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Run Jupyter in a UbiOps deployment

When you're still experimenting with your code and it's not yet completely production ready, you might want to use Jupyter notebooks to help you iterate more quickly. It can also help you develop your code in the runtime environment of your deployments. By using the port forwarding functionality of deployments it is possible to run Jupyter directly in a deployment instance in UbiOps. This how-to will describe how to do that step by step.

Beware of security vulnerabilities in dev environments with Jupyter

While it is really powerfull to run a Jupyter environment in a deployment, it does open up some security vulnerabilities which you should be aware of.

  • Secret environment variables of that deployment will be visible inside the notebook environment via os.environ. So be careful with using credentials.
  • Any permission management in UbiOps does not propagate to the Jupyter environment

To run Jupyter inside a deployment, you need to perform the following steps:

  1. Create a deployment that spawns a Jupyter environment
  2. Turn on the deployment
  3. Open Jupyter URL in browser

Creating a deployment that spawns a Jupyter environment

To create a deployment that spawns a Jupyter environment, we need to put together a deployment.py, our environment specifications and then deploy it to UbiOps with the right configuration.

Note that the deployment.py will only contain code that spawns the Jupyter notebook. It is not recommended to include a deployment.py that runs your own code. Rather, the set-up can be used to develop your final deployment.py or train.py that serves your solution.

Creating the deployment.py

To spin up a Jupyter environment from Python code we can use:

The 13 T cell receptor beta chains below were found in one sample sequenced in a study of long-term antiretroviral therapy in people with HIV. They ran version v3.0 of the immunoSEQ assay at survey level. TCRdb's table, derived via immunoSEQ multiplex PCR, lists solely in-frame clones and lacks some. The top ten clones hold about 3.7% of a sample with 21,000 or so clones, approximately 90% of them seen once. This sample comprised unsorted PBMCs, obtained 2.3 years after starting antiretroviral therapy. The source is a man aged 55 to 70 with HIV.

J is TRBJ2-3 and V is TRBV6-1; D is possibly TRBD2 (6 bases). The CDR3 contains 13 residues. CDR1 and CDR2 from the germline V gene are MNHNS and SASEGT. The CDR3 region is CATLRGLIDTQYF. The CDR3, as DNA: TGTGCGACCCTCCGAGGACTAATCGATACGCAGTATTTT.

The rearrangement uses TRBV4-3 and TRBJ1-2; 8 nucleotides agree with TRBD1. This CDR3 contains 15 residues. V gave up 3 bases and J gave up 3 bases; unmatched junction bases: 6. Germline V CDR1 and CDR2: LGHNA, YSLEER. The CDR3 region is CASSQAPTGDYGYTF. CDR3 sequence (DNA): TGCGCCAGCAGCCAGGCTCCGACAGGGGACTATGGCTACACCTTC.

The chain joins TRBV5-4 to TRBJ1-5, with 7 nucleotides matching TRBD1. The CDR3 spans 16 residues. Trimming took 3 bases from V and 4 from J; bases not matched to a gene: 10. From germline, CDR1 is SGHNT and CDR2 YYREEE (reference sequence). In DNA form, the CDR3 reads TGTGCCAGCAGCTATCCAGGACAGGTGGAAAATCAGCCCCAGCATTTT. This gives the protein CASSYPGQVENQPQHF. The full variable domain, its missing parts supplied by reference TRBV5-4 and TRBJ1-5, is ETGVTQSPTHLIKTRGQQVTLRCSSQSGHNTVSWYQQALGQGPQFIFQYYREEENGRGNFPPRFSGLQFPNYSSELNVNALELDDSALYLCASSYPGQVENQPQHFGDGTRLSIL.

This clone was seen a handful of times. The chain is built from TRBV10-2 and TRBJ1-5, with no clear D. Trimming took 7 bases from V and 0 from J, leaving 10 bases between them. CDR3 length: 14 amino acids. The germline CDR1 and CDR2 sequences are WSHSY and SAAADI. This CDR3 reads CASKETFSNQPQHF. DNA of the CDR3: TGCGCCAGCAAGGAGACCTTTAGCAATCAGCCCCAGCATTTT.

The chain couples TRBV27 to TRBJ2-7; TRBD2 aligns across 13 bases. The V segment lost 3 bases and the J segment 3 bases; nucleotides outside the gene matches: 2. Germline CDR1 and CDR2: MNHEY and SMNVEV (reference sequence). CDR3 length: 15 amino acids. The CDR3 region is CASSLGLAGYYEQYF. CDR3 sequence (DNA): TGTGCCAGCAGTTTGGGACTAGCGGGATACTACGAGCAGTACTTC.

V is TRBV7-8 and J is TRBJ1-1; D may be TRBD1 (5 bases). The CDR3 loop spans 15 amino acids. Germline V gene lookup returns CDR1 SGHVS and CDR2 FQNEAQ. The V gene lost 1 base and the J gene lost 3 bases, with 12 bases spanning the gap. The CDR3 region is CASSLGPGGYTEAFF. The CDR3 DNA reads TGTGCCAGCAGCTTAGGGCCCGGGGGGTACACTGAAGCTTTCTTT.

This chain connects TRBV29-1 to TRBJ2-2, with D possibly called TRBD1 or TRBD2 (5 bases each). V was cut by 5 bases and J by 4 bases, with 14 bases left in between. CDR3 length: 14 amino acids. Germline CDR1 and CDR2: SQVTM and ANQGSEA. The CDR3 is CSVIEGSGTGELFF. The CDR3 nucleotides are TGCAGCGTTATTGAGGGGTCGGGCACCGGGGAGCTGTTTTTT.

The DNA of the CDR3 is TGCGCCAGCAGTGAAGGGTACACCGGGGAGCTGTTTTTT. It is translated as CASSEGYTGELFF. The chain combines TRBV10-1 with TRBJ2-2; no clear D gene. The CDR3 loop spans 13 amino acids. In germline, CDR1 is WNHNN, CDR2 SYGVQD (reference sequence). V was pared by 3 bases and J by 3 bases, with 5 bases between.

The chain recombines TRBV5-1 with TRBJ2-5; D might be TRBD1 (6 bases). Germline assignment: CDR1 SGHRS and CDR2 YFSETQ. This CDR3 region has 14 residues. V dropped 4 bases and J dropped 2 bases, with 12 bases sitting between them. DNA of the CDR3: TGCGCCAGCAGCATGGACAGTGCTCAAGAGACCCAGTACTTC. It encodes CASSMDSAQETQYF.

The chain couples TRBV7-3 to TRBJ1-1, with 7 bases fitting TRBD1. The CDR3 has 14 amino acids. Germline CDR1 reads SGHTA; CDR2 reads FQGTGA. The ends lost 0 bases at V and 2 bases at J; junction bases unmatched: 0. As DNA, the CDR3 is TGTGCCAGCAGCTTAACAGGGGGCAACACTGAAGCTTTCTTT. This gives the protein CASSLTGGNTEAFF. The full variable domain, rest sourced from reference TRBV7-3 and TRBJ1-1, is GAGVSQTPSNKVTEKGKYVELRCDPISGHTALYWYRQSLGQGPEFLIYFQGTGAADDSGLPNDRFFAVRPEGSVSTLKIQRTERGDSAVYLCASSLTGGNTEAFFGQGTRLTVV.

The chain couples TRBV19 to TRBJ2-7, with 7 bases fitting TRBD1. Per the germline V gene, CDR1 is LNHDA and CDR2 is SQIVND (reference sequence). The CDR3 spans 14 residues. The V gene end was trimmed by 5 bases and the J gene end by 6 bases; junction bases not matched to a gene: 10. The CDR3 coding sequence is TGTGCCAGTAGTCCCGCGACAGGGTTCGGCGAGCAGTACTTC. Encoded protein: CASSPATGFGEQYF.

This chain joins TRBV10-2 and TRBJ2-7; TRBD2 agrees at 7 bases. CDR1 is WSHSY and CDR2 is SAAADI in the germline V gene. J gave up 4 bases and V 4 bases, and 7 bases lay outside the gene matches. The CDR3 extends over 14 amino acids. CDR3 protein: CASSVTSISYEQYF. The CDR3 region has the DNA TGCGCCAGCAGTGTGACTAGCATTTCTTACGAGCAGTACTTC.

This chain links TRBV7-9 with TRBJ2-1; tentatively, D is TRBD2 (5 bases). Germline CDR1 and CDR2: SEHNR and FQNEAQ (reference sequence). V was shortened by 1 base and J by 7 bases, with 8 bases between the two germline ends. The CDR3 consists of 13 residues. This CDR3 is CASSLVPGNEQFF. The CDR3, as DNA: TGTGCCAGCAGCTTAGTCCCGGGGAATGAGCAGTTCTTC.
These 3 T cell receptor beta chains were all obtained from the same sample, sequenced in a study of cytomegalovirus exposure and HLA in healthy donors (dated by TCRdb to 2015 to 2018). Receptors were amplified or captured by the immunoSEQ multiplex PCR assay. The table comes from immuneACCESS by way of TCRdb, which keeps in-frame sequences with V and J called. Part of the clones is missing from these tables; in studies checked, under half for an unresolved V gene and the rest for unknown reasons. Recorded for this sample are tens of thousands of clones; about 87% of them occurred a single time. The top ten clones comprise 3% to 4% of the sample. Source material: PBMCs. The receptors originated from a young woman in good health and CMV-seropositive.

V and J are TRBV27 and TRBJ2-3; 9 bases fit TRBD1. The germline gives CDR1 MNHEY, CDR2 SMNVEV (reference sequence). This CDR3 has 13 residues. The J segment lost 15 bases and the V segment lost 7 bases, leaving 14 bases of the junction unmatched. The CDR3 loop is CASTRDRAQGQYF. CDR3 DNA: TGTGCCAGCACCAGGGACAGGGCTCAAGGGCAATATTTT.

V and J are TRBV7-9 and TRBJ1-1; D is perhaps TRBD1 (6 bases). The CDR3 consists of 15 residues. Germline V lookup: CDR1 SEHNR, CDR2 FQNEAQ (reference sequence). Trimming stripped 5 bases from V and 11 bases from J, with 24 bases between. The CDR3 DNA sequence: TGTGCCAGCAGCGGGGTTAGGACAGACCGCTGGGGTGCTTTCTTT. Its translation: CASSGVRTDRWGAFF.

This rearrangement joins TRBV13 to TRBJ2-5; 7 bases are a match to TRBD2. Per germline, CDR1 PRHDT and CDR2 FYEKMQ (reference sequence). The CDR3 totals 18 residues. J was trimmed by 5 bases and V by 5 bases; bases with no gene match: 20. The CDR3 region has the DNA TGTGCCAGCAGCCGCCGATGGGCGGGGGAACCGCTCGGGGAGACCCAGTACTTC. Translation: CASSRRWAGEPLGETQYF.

import subprocess
import uuid

token = str(uuid.uuid4())
proc = subprocess.Popen(['jupyter', 'notebook', '--ip', '0.0.0.0', '--IdentityProvider.token', token], stdout=subprocess.DEVNULL, stderr=subprocess.DEVNULL)

This starts a Jupyter environment in the deployment. We need to obtain the IP address of the deployment to be able to access the Jupyter interface, which can be done in the following way:

# Get the IP address and print to the logs
http_request = urllib.request.urlopen("https://whatismyipv4.ubiops.com")
ip_address = http_request.read().decode("utf8")
http_request.close()

print(f"Notebook URL: http://{ip_address}:8888/tree?token={token}")

Let's put this together in a deployment.py with some error handling. The deployment will print the Jupyter link to the logs, but it will also return it in its request output for easy accessibility.

import subprocess
import urllib.request
import uuid


# This class allows us to have custom error messages when the deployment fails
class UbiOpsError(Exception):
    def __init__(self, error_message):
        super().__init__()
        self.public_error_message = error_message


class Deployment:

    def __init__(self):

        token = str(uuid.uuid4())

        try:
            self.proc = subprocess.Popen(['jupyter', 'notebook', '--ip', '0.0.0.0', '--IdentityProvider.token', token], stdout=subprocess.DEVNULL, stderr=subprocess.DEVNULL)